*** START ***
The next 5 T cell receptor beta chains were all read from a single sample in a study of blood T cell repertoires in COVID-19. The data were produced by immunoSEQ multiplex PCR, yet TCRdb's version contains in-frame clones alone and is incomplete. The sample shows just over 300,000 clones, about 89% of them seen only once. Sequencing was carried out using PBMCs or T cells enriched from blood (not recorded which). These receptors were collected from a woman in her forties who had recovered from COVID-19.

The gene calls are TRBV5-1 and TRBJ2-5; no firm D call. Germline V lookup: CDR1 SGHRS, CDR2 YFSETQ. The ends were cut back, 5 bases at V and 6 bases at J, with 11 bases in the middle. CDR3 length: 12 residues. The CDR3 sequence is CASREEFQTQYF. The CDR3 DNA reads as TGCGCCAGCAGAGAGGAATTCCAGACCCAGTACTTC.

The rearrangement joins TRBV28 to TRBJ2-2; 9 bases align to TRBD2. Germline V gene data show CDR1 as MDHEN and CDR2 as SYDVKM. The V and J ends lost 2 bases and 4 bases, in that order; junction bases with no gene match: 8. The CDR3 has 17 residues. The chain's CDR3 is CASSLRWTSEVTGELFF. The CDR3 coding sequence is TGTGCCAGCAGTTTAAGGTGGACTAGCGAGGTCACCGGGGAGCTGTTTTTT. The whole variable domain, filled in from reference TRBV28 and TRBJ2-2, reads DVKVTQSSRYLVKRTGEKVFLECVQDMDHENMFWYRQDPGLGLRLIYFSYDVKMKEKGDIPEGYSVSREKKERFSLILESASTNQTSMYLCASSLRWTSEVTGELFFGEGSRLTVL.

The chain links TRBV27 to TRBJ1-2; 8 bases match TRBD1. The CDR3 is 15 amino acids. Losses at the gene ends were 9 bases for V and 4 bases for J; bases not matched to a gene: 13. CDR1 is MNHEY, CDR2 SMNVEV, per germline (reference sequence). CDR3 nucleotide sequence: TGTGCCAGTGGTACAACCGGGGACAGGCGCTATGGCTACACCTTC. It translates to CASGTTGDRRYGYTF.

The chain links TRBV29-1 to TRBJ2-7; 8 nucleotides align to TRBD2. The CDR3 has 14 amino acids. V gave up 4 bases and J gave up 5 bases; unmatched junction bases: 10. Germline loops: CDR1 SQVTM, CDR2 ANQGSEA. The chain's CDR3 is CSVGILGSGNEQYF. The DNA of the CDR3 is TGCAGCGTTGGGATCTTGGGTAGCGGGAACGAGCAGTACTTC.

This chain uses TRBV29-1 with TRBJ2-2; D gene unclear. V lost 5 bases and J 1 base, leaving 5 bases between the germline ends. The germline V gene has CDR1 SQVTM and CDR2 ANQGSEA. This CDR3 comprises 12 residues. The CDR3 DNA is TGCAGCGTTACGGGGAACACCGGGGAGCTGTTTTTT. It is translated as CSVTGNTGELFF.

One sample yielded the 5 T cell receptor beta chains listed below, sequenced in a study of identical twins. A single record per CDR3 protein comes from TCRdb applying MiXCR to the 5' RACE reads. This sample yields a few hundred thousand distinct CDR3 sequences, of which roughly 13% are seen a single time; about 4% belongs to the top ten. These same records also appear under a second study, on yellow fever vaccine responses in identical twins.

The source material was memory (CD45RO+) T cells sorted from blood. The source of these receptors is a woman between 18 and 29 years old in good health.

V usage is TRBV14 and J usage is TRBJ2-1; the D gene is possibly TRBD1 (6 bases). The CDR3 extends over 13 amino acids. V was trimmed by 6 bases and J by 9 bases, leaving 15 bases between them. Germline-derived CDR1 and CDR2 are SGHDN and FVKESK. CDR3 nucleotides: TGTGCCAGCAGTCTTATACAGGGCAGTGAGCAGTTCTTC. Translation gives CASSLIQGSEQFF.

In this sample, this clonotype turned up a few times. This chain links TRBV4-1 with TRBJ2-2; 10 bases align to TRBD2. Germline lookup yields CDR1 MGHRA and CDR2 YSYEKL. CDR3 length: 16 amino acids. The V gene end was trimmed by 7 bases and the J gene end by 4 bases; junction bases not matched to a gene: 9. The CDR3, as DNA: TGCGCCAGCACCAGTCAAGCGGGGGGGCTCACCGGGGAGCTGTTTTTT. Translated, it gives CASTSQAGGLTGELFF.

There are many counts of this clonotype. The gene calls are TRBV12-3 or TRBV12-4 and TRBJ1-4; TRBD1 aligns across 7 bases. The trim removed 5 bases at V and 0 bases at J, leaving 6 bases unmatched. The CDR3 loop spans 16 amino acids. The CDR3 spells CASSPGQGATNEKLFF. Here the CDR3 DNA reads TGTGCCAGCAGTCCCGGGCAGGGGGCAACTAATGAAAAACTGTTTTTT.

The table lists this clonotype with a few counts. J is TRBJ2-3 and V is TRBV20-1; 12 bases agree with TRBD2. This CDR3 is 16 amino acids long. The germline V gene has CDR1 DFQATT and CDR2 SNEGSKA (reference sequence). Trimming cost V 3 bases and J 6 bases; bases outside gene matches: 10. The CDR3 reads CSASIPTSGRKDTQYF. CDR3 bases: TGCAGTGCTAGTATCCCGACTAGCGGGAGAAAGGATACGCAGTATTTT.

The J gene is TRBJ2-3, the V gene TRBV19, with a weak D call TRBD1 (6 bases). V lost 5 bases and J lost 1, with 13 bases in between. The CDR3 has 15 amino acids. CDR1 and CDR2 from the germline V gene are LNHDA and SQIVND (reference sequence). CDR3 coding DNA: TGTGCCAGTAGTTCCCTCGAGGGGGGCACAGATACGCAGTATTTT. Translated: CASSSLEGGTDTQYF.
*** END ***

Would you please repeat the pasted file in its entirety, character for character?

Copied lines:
The next 5 T cell receptor beta chains were all read from a single sample in a study of blood T cell repertoires in COVID-19. The data were produced by immunoSEQ multiplex PCR, yet TCRdb's version contains in-frame clones alone and is incomplete. The sample shows just over 300,000 clones, about 89% of them seen only once. Sequencing was carried out using PBMCs or T cells enriched from blood (not recorded which). These receptors were collected from a woman in her forties who had recovered from COVID-19.

The gene calls are TRBV5-1 and TRBJ2-5; no firm D call. Germline V lookup: CDR1 SGHRS, CDR2 YFSETQ. The ends were cut back, 5 bases at V and 6 bases at J, with 11 bases in the middle. CDR3 length: 12 residues. The CDR3 sequence is CASREEFQTQYF. The CDR3 DNA reads as TGCGCCAGCAGAGAGGAATTCCAGACCCAGTACTTC.

The rearrangement joins TRBV28 to TRBJ2-2; 9 bases align to TRBD2. Germline V gene data show CDR1 as MDHEN and CDR2 as SYDVKM. The V and J ends lost 2 bases and 4 bases, in that order; junction bases with no gene match: 8. The CDR3 has 17 residues. The chain's CDR3 is CASSLRWTSEVTGELFF. The CDR3 coding sequence is TGTGCCAGCAGTTTAAGGTGGACTAGCGAGGTCACCGGGGAGCTGTTTTTT. The whole variable domain, filled in from reference TRBV28 and TRBJ2-2, reads DVKVTQSSRYLVKRTGEKVFLECVQDMDHENMFWYRQDPGLGLRLIYFSYDVKMKEKGDIPEGYSVSREKKERFSLILESASTNQTSMYLCASSLRWTSEVTGELFFGEGSRLTVL.

The chain links TRBV27 to TRBJ1-2; 8 bases match TRBD1. The CDR3 is 15 amino acids. Losses at the gene ends were 9 bases for V and 4 bases for J; bases not matched to a gene: 13. CDR1 is MNHEY, CDR2 SMNVEV, per germline (reference sequence). CDR3 nucleotide sequence: TGTGCCAGTGGTACAACCGGGGACAGGCGCTATGGCTACACCTTC. It translates to CASGTTGDRRYGYTF.

The chain links TRBV29-1 to TRBJ2-7; 8 nucleotides align to TRBD2. The CDR3 has 14 amino acids. V gave up 4 bases and J gave up 5 bases; unmatched junction bases: 10. Germline loops: CDR1 SQVTM, CDR2 ANQGSEA. The chain's CDR3 is CSVGILGSGNEQYF. The DNA of the CDR3 is TGCAGCGTTGGGATCTTGGGTAGCGGGAACGAGCAGTACTTC.

This chain uses TRBV29-1 with TRBJ2-2; D gene unclear. V lost 5 bases and J 1 base, leaving 5 bases between the germline ends. The germline V gene has CDR1 SQVTM and CDR2 ANQGSEA. This CDR3 comprises 12 residues. The CDR3 DNA is TGCAGCGTTACGGGGAACACCGGGGAGCTGTTTTTT. It is translated as CSVTGNTGELFF.

One sample yielded the 5 T cell receptor beta chains listed below, sequenced in a study of identical twins. A single record per CDR3 protein comes from TCRdb applying MiXCR to the 5' RACE reads. This sample yields a few hundred thousand distinct CDR3 sequences, of which roughly 13% are seen a single time; about 4% belongs to the top ten. These same records also appear under a second study, on yellow fever vaccine responses in identical twins.

The source material was memory (CD45RO+) T cells sorted from blood. The source of these receptors is a woman between 18 and 29 years old in good health.

V usage is TRBV14 and J usage is TRBJ2-1; the D gene is possibly TRBD1 (6 bases). The CDR3 extends over 13 amino acids. V was trimmed by 6 bases and J by 9 bases, leaving 15 bases between them. Germline-derived CDR1 and CDR2 are SGHDN and FVKESK. CDR3 nucleotides: TGTGCCAGCAGTCTTATACAGGGCAGTGAGCAGTTCTTC. Translation gives CASSLIQGSEQFF.

In this sample, this clonotype turned up a few times. This chain links TRBV4-1 with TRBJ2-2; 10 bases align to TRBD2. Germline lookup yields CDR1 MGHRA and CDR2 YSYEKL. CDR3 length: 16 amino acids. The V gene end was trimmed by 7 bases and the J gene end by 4 bases; junction bases not matched to a gene: 9. The CDR3, as DNA: TGCGCCAGCACCAGTCAAGCGGGGGGGCTCACCGGGGAGCTGTTTTTT. Translated, it gives CASTSQAGGLTGELFF.

There are many counts of this clonotype. The gene calls are TRBV12-3 or TRBV12-4 and TRBJ1-4; TRBD1 aligns across 7 bases. The trim removed 5 bases at V and 0 bases at J, leaving 6 bases unmatched. The CDR3 loop spans 16 amino acids. The CDR3 spells CASSPGQGATNEKLFF. Here the CDR3 DNA reads TGTGCCAGCAGTCCCGGGCAGGGGGCAACTAATGAAAAACTGTTTTTT.

The table lists this clonotype with a few counts. J is TRBJ2-3 and V is TRBV20-1; 12 bases agree with TRBD2. This CDR3 is 16 amino acids long. The germline V gene has CDR1 DFQATT and CDR2 SNEGSKA (reference sequence). Trimming cost V 3 bases and J 6 bases; bases outside gene matches: 10. The CDR3 reads CSASIPTSGRKDTQYF. CDR3 bases: TGCAGTGCTAGTATCCCGACTAGCGGGAGAAAGGATACGCAGTATTTT.

The J gene is TRBJ2-3, the V gene TRBV19, with a weak D call TRBD1 (6 bases). V lost 5 bases and J lost 1, with 13 bases in between. The CDR3 has 15 amino acids. CDR1 and CDR2 from the germline V gene are LNHDA and SQIVND (reference sequence). CDR3 coding DNA: TGTGCCAGTAGTTCCCTCGAGGGGGGCACAGATACGCAGTATTTT. Translated: CASSSLEGGTDTQYF.